Greens in bid to re-nationalise railways

15 Sep 2013

Caroline Lucas publicly approved re-nationalisation of railways and discussed potential improvements to train services at this year's Green Party Conference in Brighton.

The party's first and only Member of Parliament addressed a large audience of Green Party supporters at the City's Hilton Metropole. The cloudy, grey weather outside seemed to appropriately coincide with the disheartened mood at Conference regarding current political and economic conditions; most notably transport.


During the discussion, panel members highlighted concerns with the present railway privatisation. Stephen Joseph, Chief Executive of Campaign for Better Transport (CBT), said: "Prices of transport are drastically rising." This comes after the Coalition announced plans to increase rail fares by up to 9.1% this year. Consequently, the CBT Chief Executive also advocated a re-nationalisation of trains, stating that essential network extensions would be more expansive under state control.

Lucas admitted a "step-by-step approach" is needed in order to gain back assets from private franchises. One of the Green Party's main transport aims is for the state to regain control of the railways. Train prices in the South are up to 30% higher than the European average, with a growing difference between prices of travel and incomes of British people, panelists commented.

Bring Back British Rail is a campaign group formed in 2009 by student Ellie Harrison. She spoke alongside the Green Party MP on the panel debate, saying: "It was lunacy to privatise the railways in the first place.” Her campaign has garnered widespread support from social media users: over 40,000 'likes' on Facebook and Sky News coverage. An introduction of British Rail once again would enhance nostalgia for the "train-spotter" generation, the BBBR founder joked.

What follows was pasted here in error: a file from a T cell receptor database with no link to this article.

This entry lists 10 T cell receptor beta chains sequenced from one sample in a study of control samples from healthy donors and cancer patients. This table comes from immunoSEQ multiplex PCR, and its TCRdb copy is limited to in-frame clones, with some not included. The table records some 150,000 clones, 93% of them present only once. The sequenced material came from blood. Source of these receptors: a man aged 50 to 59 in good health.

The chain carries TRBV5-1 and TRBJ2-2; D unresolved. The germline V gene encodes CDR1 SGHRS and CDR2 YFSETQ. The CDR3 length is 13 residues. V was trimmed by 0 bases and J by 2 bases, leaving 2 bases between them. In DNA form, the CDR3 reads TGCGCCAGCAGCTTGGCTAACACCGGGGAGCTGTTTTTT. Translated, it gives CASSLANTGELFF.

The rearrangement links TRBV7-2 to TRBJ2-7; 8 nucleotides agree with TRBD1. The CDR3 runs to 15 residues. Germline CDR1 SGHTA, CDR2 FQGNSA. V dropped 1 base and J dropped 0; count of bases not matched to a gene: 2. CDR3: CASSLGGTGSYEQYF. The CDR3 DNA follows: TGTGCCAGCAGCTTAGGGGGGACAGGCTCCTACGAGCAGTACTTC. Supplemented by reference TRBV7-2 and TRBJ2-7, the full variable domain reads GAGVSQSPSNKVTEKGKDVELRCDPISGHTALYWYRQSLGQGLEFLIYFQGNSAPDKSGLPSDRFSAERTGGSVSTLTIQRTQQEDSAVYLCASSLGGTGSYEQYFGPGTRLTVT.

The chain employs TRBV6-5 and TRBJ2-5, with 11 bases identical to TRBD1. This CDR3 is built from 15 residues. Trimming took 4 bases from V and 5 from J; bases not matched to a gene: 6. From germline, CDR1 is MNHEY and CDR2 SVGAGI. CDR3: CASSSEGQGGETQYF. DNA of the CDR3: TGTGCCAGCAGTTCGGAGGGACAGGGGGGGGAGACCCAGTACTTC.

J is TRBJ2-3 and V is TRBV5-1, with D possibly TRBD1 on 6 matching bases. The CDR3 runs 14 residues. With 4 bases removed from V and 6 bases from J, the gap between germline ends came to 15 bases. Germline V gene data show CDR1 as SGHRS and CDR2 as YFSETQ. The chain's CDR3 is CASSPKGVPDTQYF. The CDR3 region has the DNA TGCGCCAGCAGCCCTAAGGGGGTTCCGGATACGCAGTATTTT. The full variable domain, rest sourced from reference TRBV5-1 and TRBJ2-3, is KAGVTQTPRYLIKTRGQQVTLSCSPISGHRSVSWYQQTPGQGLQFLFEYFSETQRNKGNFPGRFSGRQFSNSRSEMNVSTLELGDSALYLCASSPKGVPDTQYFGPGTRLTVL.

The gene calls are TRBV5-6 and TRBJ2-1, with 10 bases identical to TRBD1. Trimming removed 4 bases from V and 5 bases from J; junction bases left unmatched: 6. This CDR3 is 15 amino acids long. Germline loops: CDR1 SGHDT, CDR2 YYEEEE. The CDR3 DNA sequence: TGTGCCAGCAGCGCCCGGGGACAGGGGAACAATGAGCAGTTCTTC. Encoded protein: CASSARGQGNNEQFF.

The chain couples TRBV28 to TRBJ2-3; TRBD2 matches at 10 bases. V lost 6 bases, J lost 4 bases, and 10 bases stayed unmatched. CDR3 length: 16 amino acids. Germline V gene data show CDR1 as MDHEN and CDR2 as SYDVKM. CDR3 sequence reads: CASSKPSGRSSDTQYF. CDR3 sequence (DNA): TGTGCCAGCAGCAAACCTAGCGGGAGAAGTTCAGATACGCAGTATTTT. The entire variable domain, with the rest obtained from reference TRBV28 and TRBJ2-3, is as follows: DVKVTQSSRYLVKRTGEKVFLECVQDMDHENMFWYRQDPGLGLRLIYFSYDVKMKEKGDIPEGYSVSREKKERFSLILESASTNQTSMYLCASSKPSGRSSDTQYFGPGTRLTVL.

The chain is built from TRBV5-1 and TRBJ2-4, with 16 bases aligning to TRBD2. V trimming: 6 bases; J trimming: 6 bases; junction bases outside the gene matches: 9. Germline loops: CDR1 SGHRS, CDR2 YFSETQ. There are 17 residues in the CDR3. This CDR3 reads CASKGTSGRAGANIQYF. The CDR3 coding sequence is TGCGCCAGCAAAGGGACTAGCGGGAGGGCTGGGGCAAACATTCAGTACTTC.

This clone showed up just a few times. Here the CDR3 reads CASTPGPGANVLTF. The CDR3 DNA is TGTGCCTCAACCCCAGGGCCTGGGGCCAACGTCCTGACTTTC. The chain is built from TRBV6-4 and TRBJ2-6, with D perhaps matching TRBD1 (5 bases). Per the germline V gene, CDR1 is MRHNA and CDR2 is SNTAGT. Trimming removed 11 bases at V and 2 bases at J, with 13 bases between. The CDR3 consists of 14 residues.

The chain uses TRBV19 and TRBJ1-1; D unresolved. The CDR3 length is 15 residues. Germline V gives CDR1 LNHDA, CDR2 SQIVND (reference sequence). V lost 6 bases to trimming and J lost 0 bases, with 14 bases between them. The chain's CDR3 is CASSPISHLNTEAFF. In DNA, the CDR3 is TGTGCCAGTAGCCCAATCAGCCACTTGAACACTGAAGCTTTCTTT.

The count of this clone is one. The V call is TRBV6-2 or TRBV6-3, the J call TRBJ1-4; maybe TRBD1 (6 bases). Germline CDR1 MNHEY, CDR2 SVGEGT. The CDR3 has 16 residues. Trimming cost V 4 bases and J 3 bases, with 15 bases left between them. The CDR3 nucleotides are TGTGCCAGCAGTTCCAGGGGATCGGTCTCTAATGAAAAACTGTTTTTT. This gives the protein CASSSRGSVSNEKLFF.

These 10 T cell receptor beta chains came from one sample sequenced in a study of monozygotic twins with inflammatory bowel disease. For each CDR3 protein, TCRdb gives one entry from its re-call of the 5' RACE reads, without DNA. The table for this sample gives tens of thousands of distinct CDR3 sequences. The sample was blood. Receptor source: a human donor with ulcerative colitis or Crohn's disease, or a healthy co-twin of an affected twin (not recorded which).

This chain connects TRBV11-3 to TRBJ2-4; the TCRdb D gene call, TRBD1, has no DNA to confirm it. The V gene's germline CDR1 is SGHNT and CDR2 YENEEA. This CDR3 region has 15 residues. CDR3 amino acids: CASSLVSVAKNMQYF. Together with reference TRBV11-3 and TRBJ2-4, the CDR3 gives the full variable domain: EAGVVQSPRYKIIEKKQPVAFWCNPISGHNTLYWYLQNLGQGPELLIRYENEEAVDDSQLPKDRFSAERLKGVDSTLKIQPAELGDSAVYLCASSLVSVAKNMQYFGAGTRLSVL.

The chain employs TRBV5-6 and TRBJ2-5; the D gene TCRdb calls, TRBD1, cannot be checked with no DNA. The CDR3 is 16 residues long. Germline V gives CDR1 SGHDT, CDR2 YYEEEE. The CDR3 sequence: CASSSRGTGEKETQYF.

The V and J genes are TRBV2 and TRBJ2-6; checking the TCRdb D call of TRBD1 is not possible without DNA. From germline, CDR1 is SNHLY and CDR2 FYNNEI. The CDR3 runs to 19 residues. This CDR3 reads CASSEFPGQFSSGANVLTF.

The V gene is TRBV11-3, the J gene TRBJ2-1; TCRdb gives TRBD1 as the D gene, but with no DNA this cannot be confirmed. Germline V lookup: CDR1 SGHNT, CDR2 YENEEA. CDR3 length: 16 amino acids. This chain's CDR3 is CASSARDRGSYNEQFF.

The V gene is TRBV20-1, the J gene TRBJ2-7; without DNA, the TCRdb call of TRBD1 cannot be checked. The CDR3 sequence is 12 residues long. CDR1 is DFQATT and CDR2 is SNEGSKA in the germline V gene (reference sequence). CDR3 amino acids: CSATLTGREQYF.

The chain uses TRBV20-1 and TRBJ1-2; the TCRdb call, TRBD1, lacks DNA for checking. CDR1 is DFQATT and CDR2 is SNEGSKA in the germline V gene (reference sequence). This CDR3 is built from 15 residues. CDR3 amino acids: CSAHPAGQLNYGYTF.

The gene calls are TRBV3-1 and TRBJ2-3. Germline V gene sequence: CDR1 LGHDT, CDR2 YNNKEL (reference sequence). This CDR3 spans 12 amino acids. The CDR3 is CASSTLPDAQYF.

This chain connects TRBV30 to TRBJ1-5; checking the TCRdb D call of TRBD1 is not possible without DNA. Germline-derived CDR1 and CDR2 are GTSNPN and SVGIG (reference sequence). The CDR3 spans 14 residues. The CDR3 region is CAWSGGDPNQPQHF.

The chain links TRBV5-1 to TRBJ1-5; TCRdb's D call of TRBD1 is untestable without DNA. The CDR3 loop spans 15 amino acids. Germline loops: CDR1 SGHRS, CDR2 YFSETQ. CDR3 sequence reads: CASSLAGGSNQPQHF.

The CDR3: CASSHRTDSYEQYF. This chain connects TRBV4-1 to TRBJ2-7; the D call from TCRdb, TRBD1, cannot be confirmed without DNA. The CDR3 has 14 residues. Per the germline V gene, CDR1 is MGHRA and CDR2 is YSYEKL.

Also on the panel was Peter Pinkney, National President of RMT, who expressed concerns for continuing private control of an essential service for millions across the UK. He spoke at the TUC Conference in Bournemouth last week, noting that while speaking to Labour Shadow Transport Secretary, Maria Eagle, she speculated about possible re-nationalisation negotiations in Ed Miliband's speech. However, there was no mention of rail service re-nationalisation from the Labour Leader on the same day.

Chair of campaign group Compass, Neal Lawson, disapproves with the "neo-liberal ideologies" of all three major parties, despite being a member of the Labour Party. "They are no longer democratic," he said, with his comments receiving rapturous applause from party activists. 

Conversely, in response to a question from the floor regarding Green Party transport policy, Lucas' democratic credentials were also tested when she said: "I'll make sure all the points mentioned are in our party policy." She quickly rectified these words by letting members know that their ability to vote at Conference on transport issues will influence party policy, instead of her views alone. This definitely raises questions regarding the authority and jurisdiction of MPs in comparison to party members. 

Caroline Lucas predicts the current number of Green MEPs to increase three-fold in next year's European elections. This would provide the Green Party with a greater mandate to discuss transport issues on a European level, potentially leading to greater action. We can only hope that some action will be taken soon, our transport system is in a state of inflationary chaos, we need change, or else the whole nation will continue to suffer.

By Ceirney Eddie


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